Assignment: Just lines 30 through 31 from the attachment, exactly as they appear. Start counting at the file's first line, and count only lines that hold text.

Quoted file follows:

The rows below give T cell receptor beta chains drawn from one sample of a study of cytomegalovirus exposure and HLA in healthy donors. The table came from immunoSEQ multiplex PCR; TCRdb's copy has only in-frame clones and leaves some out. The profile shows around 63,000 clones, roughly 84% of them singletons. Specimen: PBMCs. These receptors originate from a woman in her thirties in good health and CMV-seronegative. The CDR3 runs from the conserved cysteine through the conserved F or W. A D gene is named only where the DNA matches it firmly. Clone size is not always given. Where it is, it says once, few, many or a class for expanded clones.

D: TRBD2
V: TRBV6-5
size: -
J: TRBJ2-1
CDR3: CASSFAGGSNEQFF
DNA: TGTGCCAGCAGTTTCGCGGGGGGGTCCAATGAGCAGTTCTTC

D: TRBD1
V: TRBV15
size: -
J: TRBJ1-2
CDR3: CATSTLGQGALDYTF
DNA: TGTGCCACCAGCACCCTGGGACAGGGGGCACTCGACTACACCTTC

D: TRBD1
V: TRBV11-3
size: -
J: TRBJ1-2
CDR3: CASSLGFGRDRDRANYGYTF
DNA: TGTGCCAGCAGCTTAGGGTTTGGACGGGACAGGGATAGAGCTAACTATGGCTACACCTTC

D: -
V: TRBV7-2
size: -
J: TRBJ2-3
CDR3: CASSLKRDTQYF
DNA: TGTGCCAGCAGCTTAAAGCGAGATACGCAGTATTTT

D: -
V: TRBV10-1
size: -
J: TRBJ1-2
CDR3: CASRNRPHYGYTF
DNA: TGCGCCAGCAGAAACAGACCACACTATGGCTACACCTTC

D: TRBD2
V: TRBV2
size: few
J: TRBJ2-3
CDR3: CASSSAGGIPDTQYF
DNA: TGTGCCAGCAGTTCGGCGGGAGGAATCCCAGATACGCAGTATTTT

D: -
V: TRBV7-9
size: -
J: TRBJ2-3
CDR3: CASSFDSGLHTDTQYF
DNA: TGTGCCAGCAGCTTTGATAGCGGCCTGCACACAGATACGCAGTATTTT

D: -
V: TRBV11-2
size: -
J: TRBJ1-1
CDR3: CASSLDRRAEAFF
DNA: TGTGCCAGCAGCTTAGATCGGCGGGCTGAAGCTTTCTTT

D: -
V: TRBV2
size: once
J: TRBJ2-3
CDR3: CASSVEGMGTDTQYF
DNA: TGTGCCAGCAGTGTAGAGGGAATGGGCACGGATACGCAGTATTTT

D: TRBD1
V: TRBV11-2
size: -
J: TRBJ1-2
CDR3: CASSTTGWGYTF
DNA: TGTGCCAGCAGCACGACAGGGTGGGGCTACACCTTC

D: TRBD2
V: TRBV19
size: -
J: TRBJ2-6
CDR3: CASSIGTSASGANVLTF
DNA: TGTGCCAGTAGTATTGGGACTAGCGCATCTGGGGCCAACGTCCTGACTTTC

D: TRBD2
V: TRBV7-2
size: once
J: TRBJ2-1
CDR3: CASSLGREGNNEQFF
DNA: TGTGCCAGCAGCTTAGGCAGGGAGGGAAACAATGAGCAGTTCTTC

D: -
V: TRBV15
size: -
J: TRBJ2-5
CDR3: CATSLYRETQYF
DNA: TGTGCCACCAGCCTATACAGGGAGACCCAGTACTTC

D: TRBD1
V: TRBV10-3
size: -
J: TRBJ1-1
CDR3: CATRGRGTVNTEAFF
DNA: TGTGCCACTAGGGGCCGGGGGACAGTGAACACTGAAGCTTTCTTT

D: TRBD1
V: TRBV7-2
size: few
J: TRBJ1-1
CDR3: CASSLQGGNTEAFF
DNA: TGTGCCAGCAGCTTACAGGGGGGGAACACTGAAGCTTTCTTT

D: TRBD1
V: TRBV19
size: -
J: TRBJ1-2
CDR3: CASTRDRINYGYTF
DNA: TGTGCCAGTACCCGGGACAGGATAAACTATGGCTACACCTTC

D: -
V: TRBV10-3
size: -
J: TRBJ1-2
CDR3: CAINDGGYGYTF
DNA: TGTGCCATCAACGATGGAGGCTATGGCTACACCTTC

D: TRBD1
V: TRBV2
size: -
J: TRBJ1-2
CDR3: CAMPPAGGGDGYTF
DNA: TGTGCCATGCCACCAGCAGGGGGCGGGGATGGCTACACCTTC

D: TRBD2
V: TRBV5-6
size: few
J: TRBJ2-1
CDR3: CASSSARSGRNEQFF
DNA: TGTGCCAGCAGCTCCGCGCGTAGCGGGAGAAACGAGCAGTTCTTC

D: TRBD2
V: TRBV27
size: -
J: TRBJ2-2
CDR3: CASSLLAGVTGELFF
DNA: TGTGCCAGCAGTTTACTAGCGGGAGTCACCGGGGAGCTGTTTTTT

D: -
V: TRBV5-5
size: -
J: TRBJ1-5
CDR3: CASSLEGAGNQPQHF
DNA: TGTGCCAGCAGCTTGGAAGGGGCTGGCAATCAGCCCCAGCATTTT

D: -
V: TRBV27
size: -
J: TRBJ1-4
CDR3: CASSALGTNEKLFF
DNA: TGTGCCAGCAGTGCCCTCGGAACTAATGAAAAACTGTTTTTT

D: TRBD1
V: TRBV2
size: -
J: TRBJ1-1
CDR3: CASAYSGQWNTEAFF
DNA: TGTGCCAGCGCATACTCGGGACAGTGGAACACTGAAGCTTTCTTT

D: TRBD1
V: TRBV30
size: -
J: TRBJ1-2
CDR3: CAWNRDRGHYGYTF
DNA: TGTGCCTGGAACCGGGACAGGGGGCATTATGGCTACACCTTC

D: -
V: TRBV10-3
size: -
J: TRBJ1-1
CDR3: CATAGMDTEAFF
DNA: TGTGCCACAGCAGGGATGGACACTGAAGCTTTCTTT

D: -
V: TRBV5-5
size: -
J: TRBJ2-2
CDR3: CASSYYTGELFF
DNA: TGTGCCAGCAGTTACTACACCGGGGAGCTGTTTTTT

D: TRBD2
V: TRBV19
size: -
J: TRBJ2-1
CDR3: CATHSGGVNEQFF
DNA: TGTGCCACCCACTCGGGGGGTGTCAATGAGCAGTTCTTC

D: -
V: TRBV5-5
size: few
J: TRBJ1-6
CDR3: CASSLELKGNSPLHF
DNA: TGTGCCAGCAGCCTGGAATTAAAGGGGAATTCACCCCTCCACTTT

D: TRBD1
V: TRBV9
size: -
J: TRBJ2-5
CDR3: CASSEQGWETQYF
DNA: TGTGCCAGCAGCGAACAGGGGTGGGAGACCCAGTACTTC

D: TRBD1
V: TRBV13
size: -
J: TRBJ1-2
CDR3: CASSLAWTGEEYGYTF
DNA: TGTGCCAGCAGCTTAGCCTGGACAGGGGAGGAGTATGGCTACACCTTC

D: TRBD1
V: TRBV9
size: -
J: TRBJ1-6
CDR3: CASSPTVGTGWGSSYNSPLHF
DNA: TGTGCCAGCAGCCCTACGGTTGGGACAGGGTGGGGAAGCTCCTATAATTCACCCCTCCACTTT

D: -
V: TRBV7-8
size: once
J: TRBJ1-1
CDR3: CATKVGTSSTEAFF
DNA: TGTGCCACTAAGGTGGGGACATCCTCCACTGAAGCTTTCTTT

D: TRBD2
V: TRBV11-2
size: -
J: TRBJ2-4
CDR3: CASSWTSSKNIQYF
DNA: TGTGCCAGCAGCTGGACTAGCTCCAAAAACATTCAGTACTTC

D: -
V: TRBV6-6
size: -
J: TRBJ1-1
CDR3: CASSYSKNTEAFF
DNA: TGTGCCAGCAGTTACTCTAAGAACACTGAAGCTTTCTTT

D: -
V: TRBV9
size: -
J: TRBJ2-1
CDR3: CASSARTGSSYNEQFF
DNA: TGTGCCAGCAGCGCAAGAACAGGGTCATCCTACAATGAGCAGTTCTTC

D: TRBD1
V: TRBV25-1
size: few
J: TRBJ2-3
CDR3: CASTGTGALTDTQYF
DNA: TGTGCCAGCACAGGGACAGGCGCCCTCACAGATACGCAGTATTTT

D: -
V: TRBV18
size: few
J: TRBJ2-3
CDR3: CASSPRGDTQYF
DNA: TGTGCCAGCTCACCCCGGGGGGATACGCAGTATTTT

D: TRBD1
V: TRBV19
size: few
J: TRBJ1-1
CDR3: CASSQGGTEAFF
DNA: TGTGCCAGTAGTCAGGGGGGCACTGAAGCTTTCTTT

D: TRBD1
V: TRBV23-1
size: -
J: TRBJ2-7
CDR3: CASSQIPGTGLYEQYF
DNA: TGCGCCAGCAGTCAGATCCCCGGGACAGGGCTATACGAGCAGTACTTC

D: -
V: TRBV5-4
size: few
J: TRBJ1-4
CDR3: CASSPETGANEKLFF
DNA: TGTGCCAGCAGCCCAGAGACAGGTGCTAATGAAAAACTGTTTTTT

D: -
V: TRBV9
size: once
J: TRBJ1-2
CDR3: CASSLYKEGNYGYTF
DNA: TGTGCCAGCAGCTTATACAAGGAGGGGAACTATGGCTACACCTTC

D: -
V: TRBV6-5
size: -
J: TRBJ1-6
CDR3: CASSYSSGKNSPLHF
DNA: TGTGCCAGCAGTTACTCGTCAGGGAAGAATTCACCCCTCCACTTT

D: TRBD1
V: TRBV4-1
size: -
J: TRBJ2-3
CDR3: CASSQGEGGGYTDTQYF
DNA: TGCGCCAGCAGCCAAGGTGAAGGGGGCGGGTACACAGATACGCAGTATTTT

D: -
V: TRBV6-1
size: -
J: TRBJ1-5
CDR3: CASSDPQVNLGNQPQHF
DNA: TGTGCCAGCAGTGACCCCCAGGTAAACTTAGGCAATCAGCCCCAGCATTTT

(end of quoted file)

CDR3: CASRNRPHYGYTF
DNA: TGCGCCAGCAGAAACAGACCACACTATGGCTACACCTTC